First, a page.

Environmental Toxins and Children: Exploring the Risks : Hearing Before the Select Committee on Children, Youth, and Families, One Hundred First Congress, Second Session

Front Cover

From inside the book

What people are saying - Write a review

We haven't found any reviews in the usual places.

Other editions - View all

Common terms and phrases

Popular passages

Page 167 - There is also a choice to be made between using synthetic pesticides and raising the level of plants' natural toxins by breeding. It is not clear that the latter approach, even where feasible, is preferable. For example, plant breeders produced an insect-resistant potato, which has to be withdrawn from the market because of its acute toxicity to humans due to a high level of the natural plant toxins solanine and chaconine (12). This analysis on the levels of synthetic pollutants in drinking water...
Page 165 - Since there is believed to be a threshold dose below which such nonmutagenic toxins exert no effect on cell division, "At the low doses of most human exposures (where cell-killing and mitogenesis do not occur), the hazards [of nonmutagenic toxins] may be much lower than is commonly assumed and often will be zero
Page 167 - ... Certain cultivated crops have become popular in developing countries because they thrive without costly synthetic pesticides. However, the tradeoffs of cultivating some of these naturally pest-resistant crops are that they are highly toxic and require extensive processing to detoxify them. For example, cassava root, a major food crop in Africa and South America, is quite resistant to pests and disease; however, it contains cyanide at such high levels that only a laborious process of washing,...
Page 167 - For example, cholinesterase inhibitors are a common class of pesticides, both man-made and naturaL Solanine and chaconine (the main alkaloids in potatoes) are cholinesterase inhibitors and were introduced generally into the human diet about 400 years ago with the dissemination of the potato from the Andes. They can be detected in the blood of almost all people (12, 90). Total alkaloids are present at a level of 15,000 ixg per 200-g potato with not a large safety factor (about sixfold) from the toxic...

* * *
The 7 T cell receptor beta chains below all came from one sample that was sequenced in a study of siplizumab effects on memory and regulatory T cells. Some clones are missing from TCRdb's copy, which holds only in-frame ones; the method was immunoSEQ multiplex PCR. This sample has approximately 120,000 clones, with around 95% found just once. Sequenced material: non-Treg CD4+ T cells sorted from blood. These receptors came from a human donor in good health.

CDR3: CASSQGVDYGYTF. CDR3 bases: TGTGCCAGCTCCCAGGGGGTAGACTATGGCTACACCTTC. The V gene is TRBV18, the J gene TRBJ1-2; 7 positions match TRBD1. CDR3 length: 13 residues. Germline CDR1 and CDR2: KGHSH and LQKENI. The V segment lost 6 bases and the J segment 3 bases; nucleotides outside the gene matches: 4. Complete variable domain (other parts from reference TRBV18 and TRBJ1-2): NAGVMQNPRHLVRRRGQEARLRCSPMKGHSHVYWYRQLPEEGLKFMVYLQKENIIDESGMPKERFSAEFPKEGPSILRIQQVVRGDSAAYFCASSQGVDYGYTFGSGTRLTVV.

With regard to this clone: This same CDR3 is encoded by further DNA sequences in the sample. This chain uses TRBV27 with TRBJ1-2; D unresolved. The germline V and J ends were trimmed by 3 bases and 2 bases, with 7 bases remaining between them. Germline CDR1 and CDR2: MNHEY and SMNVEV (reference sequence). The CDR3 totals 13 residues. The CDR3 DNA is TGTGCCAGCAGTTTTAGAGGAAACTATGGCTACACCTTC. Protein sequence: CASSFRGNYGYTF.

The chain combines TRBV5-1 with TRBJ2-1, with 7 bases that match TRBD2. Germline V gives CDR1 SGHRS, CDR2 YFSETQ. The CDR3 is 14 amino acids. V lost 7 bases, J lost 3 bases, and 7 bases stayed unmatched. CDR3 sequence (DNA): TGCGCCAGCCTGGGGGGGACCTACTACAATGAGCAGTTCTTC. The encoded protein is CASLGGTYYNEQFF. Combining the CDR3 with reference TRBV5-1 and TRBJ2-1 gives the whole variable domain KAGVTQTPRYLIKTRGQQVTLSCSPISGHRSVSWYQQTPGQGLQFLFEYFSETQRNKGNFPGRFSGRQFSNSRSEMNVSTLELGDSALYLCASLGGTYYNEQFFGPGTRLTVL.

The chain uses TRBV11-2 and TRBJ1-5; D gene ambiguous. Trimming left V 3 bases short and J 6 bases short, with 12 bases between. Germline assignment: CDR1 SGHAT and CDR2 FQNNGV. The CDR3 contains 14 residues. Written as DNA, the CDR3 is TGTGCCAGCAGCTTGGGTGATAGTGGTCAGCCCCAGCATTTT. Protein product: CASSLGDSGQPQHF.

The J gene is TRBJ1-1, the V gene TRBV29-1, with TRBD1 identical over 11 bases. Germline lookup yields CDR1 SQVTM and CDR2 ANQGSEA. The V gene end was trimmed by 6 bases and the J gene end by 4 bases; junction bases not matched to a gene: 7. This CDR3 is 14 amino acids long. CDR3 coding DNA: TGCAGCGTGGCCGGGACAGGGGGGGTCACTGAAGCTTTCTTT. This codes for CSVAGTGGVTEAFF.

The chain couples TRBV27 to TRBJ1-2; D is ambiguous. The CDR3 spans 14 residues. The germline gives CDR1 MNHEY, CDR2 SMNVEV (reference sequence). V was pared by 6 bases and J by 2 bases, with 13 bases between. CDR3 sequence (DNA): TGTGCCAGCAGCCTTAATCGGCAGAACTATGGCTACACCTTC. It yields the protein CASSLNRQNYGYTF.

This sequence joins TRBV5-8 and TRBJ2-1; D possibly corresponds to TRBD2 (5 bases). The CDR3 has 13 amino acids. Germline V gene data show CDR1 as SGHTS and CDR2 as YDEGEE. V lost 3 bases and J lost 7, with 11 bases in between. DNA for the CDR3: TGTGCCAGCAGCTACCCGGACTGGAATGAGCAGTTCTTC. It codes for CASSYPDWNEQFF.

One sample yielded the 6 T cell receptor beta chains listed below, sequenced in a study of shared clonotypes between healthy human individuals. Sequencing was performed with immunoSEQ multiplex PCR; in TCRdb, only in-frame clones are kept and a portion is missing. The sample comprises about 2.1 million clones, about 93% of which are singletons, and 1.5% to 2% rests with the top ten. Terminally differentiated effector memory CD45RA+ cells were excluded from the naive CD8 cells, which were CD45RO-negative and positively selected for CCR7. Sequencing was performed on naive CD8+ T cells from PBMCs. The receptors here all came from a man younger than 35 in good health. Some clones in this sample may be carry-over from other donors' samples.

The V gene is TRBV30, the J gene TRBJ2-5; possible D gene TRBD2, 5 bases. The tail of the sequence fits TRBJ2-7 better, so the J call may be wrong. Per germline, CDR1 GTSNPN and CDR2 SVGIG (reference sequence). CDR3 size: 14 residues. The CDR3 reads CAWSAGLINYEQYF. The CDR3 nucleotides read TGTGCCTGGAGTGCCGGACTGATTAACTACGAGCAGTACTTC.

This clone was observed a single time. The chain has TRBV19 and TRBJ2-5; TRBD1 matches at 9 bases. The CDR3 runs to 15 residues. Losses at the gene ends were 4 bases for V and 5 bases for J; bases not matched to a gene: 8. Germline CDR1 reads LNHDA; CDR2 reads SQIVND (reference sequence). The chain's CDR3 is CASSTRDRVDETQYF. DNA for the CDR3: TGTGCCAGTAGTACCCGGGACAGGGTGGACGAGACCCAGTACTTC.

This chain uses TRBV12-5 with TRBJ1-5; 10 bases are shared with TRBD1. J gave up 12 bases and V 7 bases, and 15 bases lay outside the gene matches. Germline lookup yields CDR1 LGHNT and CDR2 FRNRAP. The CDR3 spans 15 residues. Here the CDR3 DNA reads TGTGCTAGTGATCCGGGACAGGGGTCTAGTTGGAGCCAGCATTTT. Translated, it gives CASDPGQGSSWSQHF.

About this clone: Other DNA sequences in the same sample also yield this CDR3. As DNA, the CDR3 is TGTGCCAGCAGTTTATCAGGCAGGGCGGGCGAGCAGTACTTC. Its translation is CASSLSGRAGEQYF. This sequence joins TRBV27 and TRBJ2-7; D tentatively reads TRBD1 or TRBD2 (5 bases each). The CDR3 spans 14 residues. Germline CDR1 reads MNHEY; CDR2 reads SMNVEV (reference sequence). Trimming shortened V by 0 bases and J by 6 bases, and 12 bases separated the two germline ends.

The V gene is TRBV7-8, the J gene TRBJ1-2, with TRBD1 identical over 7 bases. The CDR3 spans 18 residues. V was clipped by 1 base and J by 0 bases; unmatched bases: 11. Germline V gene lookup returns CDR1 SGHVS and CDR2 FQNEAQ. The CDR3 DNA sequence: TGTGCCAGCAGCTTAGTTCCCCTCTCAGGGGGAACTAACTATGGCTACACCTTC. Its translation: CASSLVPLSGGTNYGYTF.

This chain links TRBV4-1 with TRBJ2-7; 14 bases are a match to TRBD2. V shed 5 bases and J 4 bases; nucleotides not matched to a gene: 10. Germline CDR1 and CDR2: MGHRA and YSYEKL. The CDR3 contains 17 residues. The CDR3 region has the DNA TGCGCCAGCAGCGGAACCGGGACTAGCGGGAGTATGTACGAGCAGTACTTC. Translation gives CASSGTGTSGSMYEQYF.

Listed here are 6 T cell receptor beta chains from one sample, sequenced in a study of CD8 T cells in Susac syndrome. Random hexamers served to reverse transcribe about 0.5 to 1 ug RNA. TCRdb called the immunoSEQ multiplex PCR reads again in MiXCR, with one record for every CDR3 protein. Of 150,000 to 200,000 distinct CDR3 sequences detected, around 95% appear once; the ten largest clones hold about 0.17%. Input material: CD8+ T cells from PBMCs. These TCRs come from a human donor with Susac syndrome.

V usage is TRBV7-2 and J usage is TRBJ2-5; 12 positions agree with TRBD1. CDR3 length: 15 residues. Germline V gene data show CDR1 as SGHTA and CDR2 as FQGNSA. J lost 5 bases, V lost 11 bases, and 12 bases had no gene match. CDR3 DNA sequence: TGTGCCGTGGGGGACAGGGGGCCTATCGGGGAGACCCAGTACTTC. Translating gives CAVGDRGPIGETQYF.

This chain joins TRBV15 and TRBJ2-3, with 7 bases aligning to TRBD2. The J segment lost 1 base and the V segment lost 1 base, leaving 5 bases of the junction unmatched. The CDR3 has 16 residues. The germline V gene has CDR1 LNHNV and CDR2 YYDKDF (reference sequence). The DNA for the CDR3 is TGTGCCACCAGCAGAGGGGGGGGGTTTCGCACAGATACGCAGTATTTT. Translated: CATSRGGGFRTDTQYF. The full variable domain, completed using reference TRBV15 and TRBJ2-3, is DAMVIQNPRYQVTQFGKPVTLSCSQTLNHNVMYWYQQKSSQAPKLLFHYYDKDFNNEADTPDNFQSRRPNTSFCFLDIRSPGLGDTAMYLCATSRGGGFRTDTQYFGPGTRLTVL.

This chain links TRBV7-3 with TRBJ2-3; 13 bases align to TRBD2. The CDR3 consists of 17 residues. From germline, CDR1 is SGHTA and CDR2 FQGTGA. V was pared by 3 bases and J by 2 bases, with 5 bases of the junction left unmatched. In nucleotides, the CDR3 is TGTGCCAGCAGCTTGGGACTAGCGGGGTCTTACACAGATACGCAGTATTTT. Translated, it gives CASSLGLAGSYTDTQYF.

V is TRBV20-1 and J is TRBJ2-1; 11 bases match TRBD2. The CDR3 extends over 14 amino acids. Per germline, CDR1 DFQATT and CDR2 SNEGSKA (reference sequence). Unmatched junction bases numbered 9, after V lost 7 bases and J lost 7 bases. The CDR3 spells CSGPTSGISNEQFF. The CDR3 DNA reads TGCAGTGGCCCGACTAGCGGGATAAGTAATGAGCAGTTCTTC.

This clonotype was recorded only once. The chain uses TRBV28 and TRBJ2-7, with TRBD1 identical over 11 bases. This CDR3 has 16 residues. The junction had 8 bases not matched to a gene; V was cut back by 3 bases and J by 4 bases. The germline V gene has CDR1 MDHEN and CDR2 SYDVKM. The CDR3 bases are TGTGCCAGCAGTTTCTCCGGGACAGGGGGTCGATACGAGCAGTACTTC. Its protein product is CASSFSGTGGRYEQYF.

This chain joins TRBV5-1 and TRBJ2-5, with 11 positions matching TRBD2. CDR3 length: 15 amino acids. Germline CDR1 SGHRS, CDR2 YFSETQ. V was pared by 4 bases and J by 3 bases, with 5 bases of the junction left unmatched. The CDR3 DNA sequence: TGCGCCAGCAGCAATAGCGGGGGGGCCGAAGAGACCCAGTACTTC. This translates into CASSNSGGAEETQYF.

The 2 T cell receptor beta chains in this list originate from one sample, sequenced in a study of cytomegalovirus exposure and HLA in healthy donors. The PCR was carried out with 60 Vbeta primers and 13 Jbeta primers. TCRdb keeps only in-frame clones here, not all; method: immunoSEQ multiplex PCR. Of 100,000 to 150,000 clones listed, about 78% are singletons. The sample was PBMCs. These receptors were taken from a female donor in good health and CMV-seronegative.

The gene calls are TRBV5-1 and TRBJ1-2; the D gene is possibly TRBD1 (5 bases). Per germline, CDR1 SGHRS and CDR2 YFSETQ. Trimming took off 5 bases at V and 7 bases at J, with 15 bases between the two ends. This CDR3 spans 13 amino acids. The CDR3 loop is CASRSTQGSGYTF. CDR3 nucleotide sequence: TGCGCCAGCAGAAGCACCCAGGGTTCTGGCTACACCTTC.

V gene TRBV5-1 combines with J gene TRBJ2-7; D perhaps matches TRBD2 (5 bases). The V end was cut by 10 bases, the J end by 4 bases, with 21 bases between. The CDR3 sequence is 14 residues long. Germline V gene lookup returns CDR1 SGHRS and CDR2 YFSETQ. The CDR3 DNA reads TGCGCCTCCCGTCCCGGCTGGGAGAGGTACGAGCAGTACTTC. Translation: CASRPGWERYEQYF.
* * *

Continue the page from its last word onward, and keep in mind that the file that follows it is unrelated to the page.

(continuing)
Page 77 - Canal remain suspect even when restoration is certified as satisfactory by prestigious bodies like the Centers for Disease Control and the Agency for Toxic Substances and Disease Registry.
Page 144 - Effect of age at treatment on the incidence and location of neurogenic tumors induced in Wistar rats by a single dose of N-ethyl-N-nitrosourea - Naito M..
Page 165 - Storks Bring Babies and Pollution Causes Cancer and Birth Defects. The number of storks in Europe has been decreasing for decades. At the same time, the European birth rate also has been decreasing. We would be foolish to accept this high correlation as evidence that storks bring babies. The science of epidemiology tries to sort out the meaningful correlations from the numerous chance correlations. That is, epidemiology attempts to determine correlations that may indicate cause and effect. However,...
Page 103 - The most potent cancer-causing agent in our food supply is a substance sprayed on apples to keep them on the trees longer and make them look better.
Page 165 - ... have been tested for carcinogenicity, 11 out of 16 are carcinogens, including aflatoxin. In addition, from cooking our food, we eat thousands of chemicals that add up to about 2,000 milligrams per day. For example, only 12 chemicals in roasted coffee have been tested; nine are carcinogens, totalling 9 milligrams per cup. Our tiny exposures to pesticide residues should be compared to an enormous background of natural substances. My colleagues and I conclude that natural and synthetic chemicals...
Page 166 - ... was remarkably non-toxic to mammals, saved millions of lives, and has not been shown to cause harm to humans. To a large extent DDT, the first major synthetic insecticide, replaced lead arsenate, a major carcinogenic pesticide used before the modern era; lead arsenate is even more persistent than DDT. When the undesirable bioconcentration and persistence of DDT and its lethal effects on some birds were recognized it was prudently phased out, and less persistent chemicals were developed to replace...

Bibliographic information